• Thanks, Editor. It would be useful to know whether Fr Gruner’s apostolate is now aligning itself with a movement which sees the Church as effectively having defected:-

        God wants a loose network of independent pockets of Catholic Resistance, gathered around the Mass, freely contacting one another, but with no structure of false obedience, which served to sink the mainstream Church in the 1960’s

    • spiritustempore,

      I’ve received the following reply from Fr Kramer to whom I sent your post:

      “Those are speculations. I am a retired priest. I have made no arrangement to teach.”

      • How gnomic. Does Fr Kramer make no comment as to why these speculations should have arisen….or what arrangements he HAS made with the Williamson sect?

        • Nope. What Father has written, I have posted. Perhaps having been told I think he’s too intelligent and too “on the ball” to get mixed up with them, he doesn’t want to point out that I’m wrong! Seriously, I’d be surprised if Father Kramer has fallen for their nonsense.

  169. As a side-note, anyone considering allowing their son to attend the sect’s “seminary” in either Kentucky or Asia should ensure that they know the names and backgrounds of all priests and staff involved in priestly formation.

    Some of Bp Williamson’s less than savoury proteges from his days in Winona appear to have attached themselves to the resistance.

  170. Do traditionalist Catholics have a major problem with Opus Dei, and also does anyone on this blog believe that Giuseppe Siri was elected in 1958? Would that be classed as Sedevacantism?

    Pius X

    • pius x,

      The so-called election of Giuseppe Siri in 1958 is a myth. It would most certainly be sedevacantism to maintain that Cardinal Siri was the real pope elected at that time. John XXIII was properly and duly elected pope in 1958.

      As for Opus Dei, I personally find its willingness to compromise by silence on doctrinal issues since Vatican II to be objectionable. Opus Dei, like many other organisations in the Church that maintain the Tridentine Mass, have this one major failing in common. They dare not speak out about certain errors following the Council lest the liberal bishops deprive them of their right to operate in their various dioceses.

      • Athanasius

        I had read on a link from this very website (the Fatima page for images of the Miracle of the Sun) that in 1958 the smoke came out white, then went black again, then white when John XXIII was elected. Does Opus Dei use the Tridentine Mass?

        Lastly will I gain everything I need to know on the faith from the Catechism of the Council of Trent? What concerns me is that the new Catechism says that homosexuality is NOT a choice. I want a Catechism that is free from that muckment.

        Pius X

        • Short answer, no, they don’t. At least not in Scotland. Their liturgical practice is traditional in many ways, for example I attended Benediction in their beautiful chapel in the Glasgow house once and they showed much appreciation for Latin and Gregorian chant. Generally however they lean more towards ‘the-Novus-Ordo-reverently-celebrated’ camp. I was disappointed to see that Mass ad orientem would not possible in this same chapel.

          I would recommend you read the affordable, accessible, and thoroughly traditional Baltimore Catechism (No. 3). I noticed these are the texts the SSPX use for Confirmation catechesis.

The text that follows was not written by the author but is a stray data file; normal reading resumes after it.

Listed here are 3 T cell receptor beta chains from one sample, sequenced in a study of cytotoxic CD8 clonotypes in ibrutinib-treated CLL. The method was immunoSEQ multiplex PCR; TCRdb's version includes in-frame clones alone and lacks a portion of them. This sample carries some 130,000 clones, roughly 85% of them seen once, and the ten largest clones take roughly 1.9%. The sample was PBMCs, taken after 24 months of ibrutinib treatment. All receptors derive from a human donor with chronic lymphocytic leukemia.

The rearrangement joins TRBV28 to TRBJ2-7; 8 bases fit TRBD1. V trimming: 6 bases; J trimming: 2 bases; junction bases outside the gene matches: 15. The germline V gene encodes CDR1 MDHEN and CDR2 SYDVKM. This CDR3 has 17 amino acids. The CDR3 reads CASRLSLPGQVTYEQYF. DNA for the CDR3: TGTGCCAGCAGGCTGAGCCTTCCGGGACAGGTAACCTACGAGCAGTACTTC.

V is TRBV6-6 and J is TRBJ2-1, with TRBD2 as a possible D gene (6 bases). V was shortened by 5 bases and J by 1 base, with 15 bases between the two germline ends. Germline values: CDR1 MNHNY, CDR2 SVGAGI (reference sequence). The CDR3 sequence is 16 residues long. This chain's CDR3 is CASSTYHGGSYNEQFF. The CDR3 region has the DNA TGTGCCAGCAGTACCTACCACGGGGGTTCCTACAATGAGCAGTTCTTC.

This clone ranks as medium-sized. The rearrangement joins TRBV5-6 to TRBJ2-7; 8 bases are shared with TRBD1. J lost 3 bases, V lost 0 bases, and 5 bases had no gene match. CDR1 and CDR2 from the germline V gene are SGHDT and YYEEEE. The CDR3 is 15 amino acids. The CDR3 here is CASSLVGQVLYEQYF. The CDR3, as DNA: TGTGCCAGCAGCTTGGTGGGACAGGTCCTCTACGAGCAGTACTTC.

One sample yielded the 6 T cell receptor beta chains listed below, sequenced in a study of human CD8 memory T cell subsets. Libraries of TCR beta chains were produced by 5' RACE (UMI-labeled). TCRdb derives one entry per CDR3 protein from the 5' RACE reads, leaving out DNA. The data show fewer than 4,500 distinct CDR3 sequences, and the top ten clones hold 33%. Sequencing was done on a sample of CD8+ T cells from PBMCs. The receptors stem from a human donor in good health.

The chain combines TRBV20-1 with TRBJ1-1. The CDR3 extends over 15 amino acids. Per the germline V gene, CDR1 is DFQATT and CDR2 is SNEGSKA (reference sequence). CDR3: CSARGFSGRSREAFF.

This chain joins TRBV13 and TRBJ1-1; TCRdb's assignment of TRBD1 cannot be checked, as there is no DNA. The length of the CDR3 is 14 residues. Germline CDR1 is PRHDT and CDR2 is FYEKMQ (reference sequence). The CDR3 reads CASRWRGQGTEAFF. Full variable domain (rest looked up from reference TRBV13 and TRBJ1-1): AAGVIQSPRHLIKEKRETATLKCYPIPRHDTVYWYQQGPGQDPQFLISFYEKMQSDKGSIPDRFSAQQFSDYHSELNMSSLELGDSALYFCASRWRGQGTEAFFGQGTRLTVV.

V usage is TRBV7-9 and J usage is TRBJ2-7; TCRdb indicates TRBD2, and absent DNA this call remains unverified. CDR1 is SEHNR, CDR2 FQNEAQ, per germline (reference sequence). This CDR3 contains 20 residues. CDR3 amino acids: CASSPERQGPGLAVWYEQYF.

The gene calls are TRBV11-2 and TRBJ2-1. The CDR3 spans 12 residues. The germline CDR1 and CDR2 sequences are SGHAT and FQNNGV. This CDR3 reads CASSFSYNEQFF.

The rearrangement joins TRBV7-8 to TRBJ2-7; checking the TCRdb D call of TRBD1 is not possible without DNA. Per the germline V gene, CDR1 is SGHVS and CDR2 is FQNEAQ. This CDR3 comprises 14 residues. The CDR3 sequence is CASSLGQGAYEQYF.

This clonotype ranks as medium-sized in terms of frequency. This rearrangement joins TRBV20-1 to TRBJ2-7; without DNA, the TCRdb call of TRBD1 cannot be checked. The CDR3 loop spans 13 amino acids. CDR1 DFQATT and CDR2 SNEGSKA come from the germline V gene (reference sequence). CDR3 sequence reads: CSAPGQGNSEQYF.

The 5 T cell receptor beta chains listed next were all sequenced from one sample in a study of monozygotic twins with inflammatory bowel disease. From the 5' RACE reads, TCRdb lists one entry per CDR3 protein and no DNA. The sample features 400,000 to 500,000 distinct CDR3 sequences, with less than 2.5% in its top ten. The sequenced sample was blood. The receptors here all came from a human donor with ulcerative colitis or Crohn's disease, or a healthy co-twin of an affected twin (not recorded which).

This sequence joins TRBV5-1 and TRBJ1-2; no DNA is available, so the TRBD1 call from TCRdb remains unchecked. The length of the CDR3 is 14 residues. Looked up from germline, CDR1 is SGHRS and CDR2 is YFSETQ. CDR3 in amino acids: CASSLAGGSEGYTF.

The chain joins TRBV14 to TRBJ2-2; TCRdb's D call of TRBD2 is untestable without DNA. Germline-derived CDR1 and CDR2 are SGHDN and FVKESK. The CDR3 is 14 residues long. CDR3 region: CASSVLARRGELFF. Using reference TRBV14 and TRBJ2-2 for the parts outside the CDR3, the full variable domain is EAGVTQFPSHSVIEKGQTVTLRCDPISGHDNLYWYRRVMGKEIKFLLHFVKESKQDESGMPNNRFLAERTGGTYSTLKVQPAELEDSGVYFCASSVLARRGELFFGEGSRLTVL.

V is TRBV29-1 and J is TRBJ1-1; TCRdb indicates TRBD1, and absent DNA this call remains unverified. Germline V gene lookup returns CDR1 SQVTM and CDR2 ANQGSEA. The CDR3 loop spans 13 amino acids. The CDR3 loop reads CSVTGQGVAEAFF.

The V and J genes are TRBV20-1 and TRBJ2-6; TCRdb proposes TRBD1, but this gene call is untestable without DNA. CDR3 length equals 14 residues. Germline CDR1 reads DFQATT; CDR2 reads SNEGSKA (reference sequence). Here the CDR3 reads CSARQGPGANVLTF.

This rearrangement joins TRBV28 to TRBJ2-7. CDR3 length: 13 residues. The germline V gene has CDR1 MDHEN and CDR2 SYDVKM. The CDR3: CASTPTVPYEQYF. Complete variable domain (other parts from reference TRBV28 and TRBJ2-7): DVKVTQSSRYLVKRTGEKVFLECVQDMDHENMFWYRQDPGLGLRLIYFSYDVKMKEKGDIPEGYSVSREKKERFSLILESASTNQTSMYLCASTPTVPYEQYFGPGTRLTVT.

I would reconsider how you phrase your statement on homosexuality, because having same sex attraction is not a choice per se, rather it is how the person deals with it is that matters. Of course, the CCC is mistaken when it states that homosexuality’s psychological genesis remains largely unexplained. It probably says this because there is no scientific consensus, which is purely because of politics. There is however plenty of evidence which demonstrates the psycho-social origin of this condition.

        • pius x,

          I wouldn’t get overly caught up in conspiracy theories about the election of John XXIII. Suffice it to say, John XXIII was legally elected Pope.

          Yes, Opus Dei priests celebrate the Tridentine Mass.

          And yes, definitely get yourself a Council of Trent Catechism if you want to learn the Faith in all its purity.

  171. It is an absolute myth that Opus Dei maintain the Traditional Mass. They don’t. A tiny number of Opus Dei priests may indeed celebrate the TLM, but the vast majority celebrate the New Mass. The founder, St. Josemaria Escriva, celebrated one New Mass and then offered the Traditional Mass until the day he died. The Traditional Mass has never been part of the liturgical practice of Opus Dei.

    Their New Masses do tend to be free of the most horrendous liturgical abuses. They don’t use Extraordinary Ministers and they don’t give Communion in the hand. I once asked a Director of an Opus Dei centre if they would use altar girls and the answer was an emphatic “no”.

    However, Athanasius is right. They wouldn’t ever speak out…unless their founder was criticised.

    • Petrus,

      I stand corrected. I had thought that Opus Dei priests celebrated the Tridentine Mass routinely. There you go, we learn something new every day!

      pius x,

      Ignore what I said about Opus Dei.

  172. I have some sympathy for Opus Dei who do try and do God’s work. Traditionalists accuse them (rightly) for compromising on doctrinal matters so as not to feel the wrath of liberal bishops and liberals accuse them of being ultra-conservative. They just can’t win. I well remember when the Archbishop of Dublin handed over a big parish for them to run, the media were baying for their blood.

    • semperfidelis

      I can’t help wondering if those who compromise the truth, no matter what the motive, are doing God’s work. I have my doubts about that. Archbishop Lefebvre and the SSPX do God’s work. That’s why they are truly despised by the liberals and the neo cons alike, wherever they go.